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Edward KocheEdward Koche
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much political advice, although some, but civic advice and political advice of a larger nature is what I'm saying. Maybe he wanted to have an impact on judgeships -- I don't know. It would be a good one. Norman Redlich, I want to make very clear is I'm sure incorruptible and high standards and everything else. He viewed Carmine as earthy, a leader of the proletariat, because Norman Redlich is quite left. Most people don't perceive him that way, but I do. And as a representative of people that count and these people from the Village Independent Democrats-- that Ed Koch -- a bunch of Jewish reformers, what do they know? They're sort of grafting themselves on the body politics. I'm sort of giving my gut reactions to the way Norman Redlich would see all this. There's something that can be molded by Norman Redlich -- namely, Carmine DeSapio -- and there's this cancer of the VID. That's the way I think Norman Redlich. saw it. Or at least that's the way I was Norman Redlich. Because I was outraged to hear the guy -- who's very decent; he's very wealthy, left-wing -- and here instead of helping the forces of good; he's helping the forces of evil. That's the way I saw Norman Redlich.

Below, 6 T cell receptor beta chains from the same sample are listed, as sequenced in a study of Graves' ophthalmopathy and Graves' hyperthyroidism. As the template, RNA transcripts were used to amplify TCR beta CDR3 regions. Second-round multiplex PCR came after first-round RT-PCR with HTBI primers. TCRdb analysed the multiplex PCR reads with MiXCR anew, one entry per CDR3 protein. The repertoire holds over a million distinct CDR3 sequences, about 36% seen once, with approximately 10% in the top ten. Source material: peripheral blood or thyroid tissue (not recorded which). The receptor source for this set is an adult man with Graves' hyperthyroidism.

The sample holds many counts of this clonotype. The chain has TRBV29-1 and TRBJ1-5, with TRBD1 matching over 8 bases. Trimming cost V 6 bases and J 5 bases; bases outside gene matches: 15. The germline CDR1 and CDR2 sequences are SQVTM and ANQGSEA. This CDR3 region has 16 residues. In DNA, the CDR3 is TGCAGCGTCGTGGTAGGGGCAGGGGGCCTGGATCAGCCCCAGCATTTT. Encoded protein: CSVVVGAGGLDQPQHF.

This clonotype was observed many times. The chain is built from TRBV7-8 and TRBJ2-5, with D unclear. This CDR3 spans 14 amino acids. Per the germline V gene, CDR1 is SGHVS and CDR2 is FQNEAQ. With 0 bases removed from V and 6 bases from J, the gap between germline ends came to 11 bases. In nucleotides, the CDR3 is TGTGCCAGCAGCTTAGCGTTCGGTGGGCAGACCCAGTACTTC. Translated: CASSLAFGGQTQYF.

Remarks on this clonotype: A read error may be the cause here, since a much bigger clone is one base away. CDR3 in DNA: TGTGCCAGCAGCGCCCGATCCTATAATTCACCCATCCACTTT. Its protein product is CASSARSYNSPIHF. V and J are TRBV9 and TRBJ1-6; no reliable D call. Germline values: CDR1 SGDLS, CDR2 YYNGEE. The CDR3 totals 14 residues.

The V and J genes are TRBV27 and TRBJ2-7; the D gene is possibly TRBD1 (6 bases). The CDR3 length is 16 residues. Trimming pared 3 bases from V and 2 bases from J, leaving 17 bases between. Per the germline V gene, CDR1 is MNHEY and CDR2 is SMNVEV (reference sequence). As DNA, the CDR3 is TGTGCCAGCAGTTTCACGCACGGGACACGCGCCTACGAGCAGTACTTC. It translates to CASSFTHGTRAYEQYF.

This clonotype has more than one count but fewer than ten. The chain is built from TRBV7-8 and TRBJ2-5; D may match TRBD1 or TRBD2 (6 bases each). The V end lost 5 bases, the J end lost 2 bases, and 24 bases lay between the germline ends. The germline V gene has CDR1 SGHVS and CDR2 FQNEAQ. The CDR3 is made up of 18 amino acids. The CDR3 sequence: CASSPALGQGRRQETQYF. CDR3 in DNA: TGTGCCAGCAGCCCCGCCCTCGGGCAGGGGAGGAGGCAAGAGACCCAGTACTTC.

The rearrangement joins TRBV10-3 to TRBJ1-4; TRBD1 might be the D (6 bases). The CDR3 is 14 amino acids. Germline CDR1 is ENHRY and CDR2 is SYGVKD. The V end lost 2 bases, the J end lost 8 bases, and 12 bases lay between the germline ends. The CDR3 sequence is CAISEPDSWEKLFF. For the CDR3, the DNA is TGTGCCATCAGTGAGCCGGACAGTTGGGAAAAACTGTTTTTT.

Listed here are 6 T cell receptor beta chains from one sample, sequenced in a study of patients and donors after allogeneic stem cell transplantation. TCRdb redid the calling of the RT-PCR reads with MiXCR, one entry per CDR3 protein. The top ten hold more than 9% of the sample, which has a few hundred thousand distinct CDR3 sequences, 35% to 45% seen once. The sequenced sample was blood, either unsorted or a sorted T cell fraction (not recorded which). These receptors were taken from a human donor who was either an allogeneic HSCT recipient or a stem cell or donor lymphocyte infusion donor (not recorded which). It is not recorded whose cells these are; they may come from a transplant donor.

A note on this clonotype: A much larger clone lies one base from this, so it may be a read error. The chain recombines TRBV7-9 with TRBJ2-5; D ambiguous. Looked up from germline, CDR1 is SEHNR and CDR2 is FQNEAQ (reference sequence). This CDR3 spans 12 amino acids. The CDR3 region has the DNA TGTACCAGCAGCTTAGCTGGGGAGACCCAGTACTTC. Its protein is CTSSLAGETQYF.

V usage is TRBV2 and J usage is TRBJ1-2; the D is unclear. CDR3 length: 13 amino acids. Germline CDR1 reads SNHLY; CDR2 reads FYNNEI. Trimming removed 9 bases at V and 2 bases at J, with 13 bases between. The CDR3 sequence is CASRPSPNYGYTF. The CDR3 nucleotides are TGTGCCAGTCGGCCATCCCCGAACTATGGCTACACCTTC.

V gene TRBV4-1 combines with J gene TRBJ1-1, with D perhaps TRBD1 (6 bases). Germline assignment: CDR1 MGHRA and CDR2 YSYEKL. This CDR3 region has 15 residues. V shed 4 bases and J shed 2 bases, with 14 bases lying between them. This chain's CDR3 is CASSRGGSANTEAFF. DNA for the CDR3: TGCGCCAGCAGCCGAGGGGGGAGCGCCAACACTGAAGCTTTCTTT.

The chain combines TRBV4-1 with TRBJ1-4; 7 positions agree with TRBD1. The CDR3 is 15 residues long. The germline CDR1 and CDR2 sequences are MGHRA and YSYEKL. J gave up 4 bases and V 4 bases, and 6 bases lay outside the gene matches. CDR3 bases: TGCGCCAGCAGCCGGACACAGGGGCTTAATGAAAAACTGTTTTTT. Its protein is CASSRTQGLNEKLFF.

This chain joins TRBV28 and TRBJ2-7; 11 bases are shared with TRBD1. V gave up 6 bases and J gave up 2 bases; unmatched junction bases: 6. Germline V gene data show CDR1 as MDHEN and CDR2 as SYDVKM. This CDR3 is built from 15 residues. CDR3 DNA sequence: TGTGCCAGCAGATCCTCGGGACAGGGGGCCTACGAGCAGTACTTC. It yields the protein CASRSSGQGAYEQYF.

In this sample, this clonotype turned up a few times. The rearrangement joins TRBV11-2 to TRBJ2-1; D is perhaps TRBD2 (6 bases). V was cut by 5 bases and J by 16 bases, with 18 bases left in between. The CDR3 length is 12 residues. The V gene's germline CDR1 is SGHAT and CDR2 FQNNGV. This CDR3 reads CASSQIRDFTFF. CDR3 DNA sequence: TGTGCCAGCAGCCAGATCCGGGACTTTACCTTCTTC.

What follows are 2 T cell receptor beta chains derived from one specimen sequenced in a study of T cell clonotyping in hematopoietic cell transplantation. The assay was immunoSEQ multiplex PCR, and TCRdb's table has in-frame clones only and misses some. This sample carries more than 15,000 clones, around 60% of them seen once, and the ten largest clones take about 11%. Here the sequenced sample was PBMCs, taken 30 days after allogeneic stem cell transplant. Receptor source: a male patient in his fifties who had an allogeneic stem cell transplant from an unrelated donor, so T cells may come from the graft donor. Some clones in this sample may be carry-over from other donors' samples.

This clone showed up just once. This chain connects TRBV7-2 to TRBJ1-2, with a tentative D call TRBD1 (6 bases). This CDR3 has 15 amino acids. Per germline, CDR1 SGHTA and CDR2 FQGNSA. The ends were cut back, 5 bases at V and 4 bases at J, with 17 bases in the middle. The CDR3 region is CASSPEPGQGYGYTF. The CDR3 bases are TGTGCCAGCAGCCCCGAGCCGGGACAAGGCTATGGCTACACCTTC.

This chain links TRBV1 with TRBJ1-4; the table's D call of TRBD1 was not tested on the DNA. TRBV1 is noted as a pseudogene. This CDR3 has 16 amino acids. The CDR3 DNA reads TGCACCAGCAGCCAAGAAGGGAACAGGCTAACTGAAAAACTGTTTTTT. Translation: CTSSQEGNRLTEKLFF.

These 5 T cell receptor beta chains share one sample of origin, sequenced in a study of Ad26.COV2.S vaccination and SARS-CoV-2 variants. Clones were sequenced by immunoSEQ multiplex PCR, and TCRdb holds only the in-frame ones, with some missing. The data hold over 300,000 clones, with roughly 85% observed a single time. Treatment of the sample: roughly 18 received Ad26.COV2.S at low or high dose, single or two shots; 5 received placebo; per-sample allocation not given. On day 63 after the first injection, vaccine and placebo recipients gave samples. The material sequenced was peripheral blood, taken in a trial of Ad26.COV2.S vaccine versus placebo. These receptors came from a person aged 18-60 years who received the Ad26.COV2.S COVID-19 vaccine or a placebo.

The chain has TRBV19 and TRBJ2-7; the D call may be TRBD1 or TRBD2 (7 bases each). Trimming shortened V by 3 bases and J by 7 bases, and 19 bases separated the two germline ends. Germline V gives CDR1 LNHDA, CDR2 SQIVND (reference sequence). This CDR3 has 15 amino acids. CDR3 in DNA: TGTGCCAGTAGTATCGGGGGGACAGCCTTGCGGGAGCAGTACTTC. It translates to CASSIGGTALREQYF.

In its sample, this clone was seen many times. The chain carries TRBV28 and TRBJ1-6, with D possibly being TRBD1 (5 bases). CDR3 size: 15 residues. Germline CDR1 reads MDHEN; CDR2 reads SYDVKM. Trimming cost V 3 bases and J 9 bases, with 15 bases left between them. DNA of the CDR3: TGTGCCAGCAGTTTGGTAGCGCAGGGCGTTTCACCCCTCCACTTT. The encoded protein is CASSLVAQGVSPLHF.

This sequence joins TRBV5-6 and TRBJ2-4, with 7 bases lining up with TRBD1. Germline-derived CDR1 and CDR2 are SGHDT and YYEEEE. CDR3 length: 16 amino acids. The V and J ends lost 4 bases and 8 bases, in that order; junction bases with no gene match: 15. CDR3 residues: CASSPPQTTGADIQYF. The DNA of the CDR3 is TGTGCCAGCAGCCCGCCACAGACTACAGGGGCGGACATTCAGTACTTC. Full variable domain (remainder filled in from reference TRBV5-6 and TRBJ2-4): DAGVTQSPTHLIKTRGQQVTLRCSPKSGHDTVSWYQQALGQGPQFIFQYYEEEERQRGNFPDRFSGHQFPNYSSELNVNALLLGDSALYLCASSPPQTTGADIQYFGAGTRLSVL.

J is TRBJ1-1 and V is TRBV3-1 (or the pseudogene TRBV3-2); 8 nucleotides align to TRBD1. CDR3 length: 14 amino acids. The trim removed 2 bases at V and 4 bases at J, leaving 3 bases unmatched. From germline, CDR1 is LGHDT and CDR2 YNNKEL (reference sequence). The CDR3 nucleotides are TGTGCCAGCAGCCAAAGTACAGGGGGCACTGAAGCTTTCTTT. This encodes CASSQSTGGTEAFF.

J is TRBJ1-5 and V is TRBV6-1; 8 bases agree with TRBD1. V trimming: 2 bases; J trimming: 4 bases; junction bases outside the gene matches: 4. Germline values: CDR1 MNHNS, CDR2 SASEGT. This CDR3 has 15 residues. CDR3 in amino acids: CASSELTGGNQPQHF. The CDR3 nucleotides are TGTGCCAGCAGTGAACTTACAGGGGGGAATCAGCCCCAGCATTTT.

Well, about 20 years later -- that would bring us to about 1969, 1970, somewhere along those lines -- I am extended an invitation by Dan Collins and Norman Dorsen, who were then very active at NYU. They're professors; they're still there.

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